How dif­fer­ent, re­ally, are athe­ists and be­liev­ers?

Tri-City Herald (Sunday) - - Faith & Values - BY COSTICA BRADATAN Spe­cial To The Wash­ing­ton Post

“If you want to un­der­stand athe­ism and re­li­gion,” writes John Gray in his new book, “Seven Types of Athe­ism,” “you must for­get the pop­u­lar no­tion that they are op­po­sites.” Gray uses para­dox not just for rhetor­i­cal ef­fect but to a philo­soph­i­cal end. If one is to be an hon­est thinker and ad­vance knowl­edge, one must ex­pose and dis­man­tle the web of pop­u­lar ideas, con­ve­nient la­bels and lazy think­ing that makes up the philo­soph­i­cal or­tho­doxy.

Gray claims that, since there is no such thing as sec­u­lar­ism (”sec­u­lar thought is mostly com­posed of re­pressed re­li­gion”), there “never was a sec­u­lar era.” And with this we are at the heart of “Seven Types of Athe­ism.” Athe­ism, Gray ar­gues, is rarely to be found in a pure state. Philo­soph­i­cally, it’s a po­si­tion dif­fi­cult to ar­tic­u­late in­de­pen­dently of re­li­gion. A neg­a­tive term, athe­ism needs the­is­tic ideas to give it life: It feeds off them and loi­ters around them and de­pends on them.

This is be­cause re­li­gion, born out of our fun­da­men­tal need for mean­ing, is ir­re­place­able, ac­cord­ing to Gray. A com­pletely mean­ing­less, chaotic world would be too much to bear, even for athe­ists; they cock­ily deny re­li­gion only to end up with “sur­ro­gates of the God they have cast aside,” as Gray puts it. Even at its most so­phis­ti­cated, athe­ism is bound not to stray too much from its more for­tu­nate re­la­tion, with the re­sult that “some of the most rad­i­cal forms of athe­ism” are in­dis­tin­guish­able from “some mys­ti­cal va­ri­eties of re­li­gion.” Gray ac­cepts that this is un­avoid­able and un­der­stand­able, given the need for mean­ing that re­li­gion sat­is­fies. What trou­bles him is how un-self-re­flec­tive and self-de­cep­tive some athe­ists are.

The seven types of athe­ism in the book’s ti­tle re­fer to the ways mod­ern athe­ism re­lates to re­li­gion. The first type, rep­re­sented by “the new athe­ists,” is also the least in­ter­est­ing. They tend to treat re­li­gion as a mere sys­tem of be­liefs, and im­plic­itly as “a prim­i­tive sort of sci­ence,” and find it want­ing on that ac­count. This is no sur­prise be­cause re­li­gion has never meant to re­place sci­ence. The sec­ond type is “sec­u­lar hu­man­ism,” man­i­fest in thinkers as di­verse as John Stu­art Mill, Bertrand Rus­sell, Ni­et­zsche and Ayn Rand. For all its vo­cal pro­fes­sion of un­be­lief, Gray finds this type to be noth­ing but “a hol­lowed-out ver­sion of the Chris­tian be­lief in sal­va­tion in his­tory.” A third cat­e­gory of athe­ism makes a re­li­gion out of sci­ence through a va­ri­ety of in­tel­lec­tual fash­ions such as evo­lu­tion­ary hu­man­ism, mes­merism, di­alec­ti­cal ma­te­ri­al­ism and tran­shu­man­ism. The fourth is of a blood­ier kind: Turn­ing pol­i­tics into a form of re­li­gion (un­der such guises as Ja­cobin­ism, Nazism, com­mu­nism and evan­gel­i­cal lib­er­al­ism), it has over the past cou­ple of cen­turies left mil­lions of vic­tims across the globe. The fifth cat­e­gory, quite a spec­tac­u­lar one, is that of the God-haters such as the Mar­quis de Sade and Ivan Kara­ma­zov.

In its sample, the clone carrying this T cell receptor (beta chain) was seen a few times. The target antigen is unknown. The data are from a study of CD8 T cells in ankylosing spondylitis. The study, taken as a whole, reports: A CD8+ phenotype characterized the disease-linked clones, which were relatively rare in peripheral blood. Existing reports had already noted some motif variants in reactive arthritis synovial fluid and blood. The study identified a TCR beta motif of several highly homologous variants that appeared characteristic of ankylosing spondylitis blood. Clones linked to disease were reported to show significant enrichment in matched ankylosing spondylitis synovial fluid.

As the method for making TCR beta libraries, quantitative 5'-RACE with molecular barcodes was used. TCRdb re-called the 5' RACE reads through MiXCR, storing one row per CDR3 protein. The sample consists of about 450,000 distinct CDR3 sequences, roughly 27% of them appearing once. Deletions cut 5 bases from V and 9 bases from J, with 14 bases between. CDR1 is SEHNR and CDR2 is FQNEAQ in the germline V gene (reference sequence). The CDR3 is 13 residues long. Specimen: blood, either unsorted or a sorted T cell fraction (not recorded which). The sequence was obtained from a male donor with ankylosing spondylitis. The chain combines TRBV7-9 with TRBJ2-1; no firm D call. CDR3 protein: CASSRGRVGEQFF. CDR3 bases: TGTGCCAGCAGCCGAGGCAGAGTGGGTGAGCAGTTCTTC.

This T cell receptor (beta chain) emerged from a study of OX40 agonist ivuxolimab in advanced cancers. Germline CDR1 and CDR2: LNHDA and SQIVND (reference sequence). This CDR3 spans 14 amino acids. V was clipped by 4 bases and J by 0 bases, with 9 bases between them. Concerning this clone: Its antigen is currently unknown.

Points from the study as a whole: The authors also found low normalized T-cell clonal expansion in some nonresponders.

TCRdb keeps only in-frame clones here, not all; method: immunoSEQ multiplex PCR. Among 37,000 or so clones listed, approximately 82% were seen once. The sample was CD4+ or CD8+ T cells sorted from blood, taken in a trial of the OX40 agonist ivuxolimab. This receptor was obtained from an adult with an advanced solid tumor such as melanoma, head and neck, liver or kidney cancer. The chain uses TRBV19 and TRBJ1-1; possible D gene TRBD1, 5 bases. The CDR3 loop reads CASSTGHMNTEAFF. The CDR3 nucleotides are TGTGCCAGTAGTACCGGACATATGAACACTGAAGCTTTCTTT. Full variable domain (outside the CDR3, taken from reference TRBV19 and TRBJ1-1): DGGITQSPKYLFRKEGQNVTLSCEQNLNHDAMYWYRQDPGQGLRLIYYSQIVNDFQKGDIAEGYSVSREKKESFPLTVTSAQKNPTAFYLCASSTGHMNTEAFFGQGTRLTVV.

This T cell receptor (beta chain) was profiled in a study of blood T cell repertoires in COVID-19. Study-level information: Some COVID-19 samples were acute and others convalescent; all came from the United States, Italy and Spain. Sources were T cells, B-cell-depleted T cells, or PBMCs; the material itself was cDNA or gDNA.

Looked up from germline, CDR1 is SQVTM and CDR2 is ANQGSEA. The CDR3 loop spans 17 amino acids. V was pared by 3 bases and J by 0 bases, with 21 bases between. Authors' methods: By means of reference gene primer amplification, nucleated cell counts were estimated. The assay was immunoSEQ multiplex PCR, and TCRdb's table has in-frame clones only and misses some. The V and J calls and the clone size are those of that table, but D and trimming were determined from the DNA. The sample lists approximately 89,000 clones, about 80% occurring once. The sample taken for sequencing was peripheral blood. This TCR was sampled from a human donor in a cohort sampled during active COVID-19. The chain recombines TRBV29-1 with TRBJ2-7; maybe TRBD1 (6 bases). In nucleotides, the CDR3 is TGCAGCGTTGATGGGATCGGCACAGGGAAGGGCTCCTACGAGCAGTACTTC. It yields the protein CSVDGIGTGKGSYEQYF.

Gray is “re­pelled” by these five types of athe­ism. Not be­cause he is a be­liever. He is not - or, if he is, his re­li­gios­ity is of a dif­fer­ent kind. Judg­ing the first five forms of athe­ism philo­soph­i­cally mud­dled and in­tel­lec­tu­ally dis­hon­est, he finds him­self at­tracted to two other types: Atheisms that are “happy to live with a god­less world or an un­name­able God.” One is rather dis­en­chanted and mis­an­thropic (”athe­ism with­out progress,” Gray calls it) and is em­bod­ied in such fig­ures as Ge­orge San­tayana and Joseph Con­rad. The other is a form of athe­ism that, while re­mote from con­ven­tional re­li­gion, could be seen as a form of mys­ti­cism.

Gray has emerged as a unique thinker pre­cisely be­cause he has no time for the pi­ous lies and empty niceties of the aca­demic es­tab­lish­ment. He seems to have a sixth sense that helps him de­tect what­ever is shal­low, self-flat­ter­ing and self-de­cep­tive in our no­tions of our­selves. He is eru­dite, witty and per­sua­sive. A lover of para­dox, Gray is him­self para­dox­i­cal: at once pas­sion­ate and de­tached, bold and skep­ti­cal, vi­sion­ary and hum­ble.

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